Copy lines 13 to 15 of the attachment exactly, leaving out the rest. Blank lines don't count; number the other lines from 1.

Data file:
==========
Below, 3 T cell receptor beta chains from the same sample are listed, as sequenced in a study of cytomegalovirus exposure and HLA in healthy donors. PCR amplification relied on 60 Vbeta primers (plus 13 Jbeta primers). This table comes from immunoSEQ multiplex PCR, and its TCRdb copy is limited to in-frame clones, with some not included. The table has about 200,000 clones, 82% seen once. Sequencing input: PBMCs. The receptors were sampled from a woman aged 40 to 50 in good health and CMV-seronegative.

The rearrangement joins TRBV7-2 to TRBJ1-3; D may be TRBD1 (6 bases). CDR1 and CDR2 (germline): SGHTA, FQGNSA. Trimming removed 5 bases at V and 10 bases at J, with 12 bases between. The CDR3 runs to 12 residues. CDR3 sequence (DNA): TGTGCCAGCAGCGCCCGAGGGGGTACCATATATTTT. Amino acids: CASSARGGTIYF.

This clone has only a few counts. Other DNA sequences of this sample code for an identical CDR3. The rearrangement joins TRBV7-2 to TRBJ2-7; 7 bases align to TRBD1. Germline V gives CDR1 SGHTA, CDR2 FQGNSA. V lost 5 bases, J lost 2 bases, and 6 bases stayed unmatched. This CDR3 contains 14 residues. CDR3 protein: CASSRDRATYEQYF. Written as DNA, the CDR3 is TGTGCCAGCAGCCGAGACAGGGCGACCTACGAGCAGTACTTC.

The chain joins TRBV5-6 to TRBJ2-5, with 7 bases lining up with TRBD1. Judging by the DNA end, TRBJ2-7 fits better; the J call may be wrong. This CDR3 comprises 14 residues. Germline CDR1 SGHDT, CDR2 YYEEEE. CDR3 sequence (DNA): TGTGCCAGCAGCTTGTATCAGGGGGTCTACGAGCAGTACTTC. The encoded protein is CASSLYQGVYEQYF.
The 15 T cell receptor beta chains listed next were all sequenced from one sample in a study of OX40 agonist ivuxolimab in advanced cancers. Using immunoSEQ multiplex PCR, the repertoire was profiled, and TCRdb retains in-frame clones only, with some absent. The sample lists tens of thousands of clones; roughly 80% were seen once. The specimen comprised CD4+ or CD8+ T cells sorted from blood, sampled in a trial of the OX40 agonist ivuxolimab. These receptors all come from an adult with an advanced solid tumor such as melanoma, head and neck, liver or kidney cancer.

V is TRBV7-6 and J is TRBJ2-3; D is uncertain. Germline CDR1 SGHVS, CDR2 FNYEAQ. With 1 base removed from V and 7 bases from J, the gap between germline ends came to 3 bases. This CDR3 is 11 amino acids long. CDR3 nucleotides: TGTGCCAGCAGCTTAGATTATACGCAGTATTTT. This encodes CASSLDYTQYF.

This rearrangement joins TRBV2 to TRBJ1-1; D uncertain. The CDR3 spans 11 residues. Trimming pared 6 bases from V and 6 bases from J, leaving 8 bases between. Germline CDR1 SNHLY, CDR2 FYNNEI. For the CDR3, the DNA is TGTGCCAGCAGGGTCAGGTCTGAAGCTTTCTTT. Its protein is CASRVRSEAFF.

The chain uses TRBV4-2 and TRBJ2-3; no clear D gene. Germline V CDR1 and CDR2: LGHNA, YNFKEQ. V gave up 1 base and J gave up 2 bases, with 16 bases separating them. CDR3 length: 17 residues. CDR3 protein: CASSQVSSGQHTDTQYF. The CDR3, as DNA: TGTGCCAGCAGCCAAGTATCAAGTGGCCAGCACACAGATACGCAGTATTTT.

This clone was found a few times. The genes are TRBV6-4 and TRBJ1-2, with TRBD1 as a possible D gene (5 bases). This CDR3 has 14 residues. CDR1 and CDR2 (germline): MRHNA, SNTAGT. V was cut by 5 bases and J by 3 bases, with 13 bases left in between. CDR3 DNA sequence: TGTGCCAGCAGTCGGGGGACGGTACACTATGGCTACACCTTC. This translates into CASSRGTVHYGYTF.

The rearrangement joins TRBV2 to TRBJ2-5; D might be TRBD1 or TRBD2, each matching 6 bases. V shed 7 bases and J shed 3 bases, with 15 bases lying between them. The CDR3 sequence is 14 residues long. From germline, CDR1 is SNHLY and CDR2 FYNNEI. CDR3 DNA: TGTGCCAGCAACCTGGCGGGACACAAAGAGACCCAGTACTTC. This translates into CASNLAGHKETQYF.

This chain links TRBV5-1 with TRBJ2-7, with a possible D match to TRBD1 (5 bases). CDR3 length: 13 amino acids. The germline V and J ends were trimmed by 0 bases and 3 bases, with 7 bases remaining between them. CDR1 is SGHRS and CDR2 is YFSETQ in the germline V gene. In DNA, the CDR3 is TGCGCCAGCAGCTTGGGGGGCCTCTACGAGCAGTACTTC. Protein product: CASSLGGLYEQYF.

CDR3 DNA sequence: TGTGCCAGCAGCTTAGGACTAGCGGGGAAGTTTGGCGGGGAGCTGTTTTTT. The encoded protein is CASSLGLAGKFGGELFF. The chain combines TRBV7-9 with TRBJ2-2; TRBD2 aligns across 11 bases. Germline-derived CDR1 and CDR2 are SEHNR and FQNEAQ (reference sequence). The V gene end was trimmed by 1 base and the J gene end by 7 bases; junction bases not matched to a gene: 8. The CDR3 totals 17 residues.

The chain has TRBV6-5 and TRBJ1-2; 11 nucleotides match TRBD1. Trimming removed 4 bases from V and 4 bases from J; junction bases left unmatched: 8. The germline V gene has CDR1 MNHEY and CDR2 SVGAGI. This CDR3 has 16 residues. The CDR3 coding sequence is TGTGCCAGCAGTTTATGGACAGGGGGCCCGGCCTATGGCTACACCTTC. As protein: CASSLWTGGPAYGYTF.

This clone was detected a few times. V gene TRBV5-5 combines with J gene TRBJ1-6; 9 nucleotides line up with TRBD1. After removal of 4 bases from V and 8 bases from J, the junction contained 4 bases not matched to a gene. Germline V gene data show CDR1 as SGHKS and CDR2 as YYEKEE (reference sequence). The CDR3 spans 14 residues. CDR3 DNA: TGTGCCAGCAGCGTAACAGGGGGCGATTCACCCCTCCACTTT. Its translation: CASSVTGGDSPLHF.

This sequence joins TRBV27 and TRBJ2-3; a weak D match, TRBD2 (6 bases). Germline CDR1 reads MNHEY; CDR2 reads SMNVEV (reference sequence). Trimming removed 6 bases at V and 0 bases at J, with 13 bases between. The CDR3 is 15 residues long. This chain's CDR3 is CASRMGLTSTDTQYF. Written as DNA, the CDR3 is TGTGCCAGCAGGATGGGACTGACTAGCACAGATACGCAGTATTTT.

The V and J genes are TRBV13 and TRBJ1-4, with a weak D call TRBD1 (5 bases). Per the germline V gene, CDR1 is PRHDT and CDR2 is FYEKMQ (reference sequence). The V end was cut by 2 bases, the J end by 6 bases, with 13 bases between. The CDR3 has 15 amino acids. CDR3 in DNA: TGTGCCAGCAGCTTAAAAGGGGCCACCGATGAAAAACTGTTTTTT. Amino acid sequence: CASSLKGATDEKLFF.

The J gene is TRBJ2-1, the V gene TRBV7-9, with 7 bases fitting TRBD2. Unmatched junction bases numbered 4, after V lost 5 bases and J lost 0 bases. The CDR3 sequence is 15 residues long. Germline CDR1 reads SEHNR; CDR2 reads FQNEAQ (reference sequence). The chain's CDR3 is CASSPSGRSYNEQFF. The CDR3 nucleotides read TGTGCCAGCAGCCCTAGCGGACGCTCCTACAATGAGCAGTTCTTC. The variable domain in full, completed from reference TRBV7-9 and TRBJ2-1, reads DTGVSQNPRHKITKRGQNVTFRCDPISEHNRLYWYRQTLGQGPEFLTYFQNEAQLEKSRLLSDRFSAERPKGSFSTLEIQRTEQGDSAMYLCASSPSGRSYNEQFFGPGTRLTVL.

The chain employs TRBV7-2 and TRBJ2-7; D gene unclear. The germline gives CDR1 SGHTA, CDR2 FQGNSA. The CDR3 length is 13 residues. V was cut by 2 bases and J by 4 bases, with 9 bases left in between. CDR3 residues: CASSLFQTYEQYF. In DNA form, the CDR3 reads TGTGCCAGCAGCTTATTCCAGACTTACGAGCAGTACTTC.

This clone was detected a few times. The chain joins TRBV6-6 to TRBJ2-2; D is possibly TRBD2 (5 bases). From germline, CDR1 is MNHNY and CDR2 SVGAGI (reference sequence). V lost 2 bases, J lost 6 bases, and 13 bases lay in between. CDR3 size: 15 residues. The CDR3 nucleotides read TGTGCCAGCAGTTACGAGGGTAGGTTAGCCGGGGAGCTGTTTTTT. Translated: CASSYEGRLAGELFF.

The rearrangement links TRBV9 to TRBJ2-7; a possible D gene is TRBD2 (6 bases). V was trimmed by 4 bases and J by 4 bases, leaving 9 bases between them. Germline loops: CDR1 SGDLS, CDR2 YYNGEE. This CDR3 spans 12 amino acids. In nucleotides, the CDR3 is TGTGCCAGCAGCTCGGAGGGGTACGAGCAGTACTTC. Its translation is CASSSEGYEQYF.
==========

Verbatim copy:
The chain has TRBV6-5 and TRBJ1-2; 11 nucleotides match TRBD1. Trimming removed 4 bases from V and 4 bases from J; junction bases left unmatched: 8. The germline V gene has CDR1 MNHEY and CDR2 SVGAGI. This CDR3 has 16 residues. The CDR3 coding sequence is TGTGCCAGCAGTTTATGGACAGGGGGCCCGGCCTATGGCTACACCTTC. As protein: CASSLWTGGPAYGYTF.

This clone was detected a few times. V gene TRBV5-5 combines with J gene TRBJ1-6; 9 nucleotides line up with TRBD1. After removal of 4 bases from V and 8 bases from J, the junction contained 4 bases not matched to a gene. Germline V gene data show CDR1 as SGHKS and CDR2 as YYEKEE (reference sequence). The CDR3 spans 14 residues. CDR3 DNA: TGTGCCAGCAGCGTAACAGGGGGCGATTCACCCCTCCACTTT. Its translation: CASSVTGGDSPLHF.

This sequence joins TRBV27 and TRBJ2-3; a weak D match, TRBD2 (6 bases). Germline CDR1 reads MNHEY; CDR2 reads SMNVEV (reference sequence). Trimming removed 6 bases at V and 0 bases at J, with 13 bases between. The CDR3 is 15 residues long. This chain's CDR3 is CASRMGLTSTDTQYF. Written as DNA, the CDR3 is TGTGCCAGCAGGATGGGACTGACTAGCACAGATACGCAGTATTTT.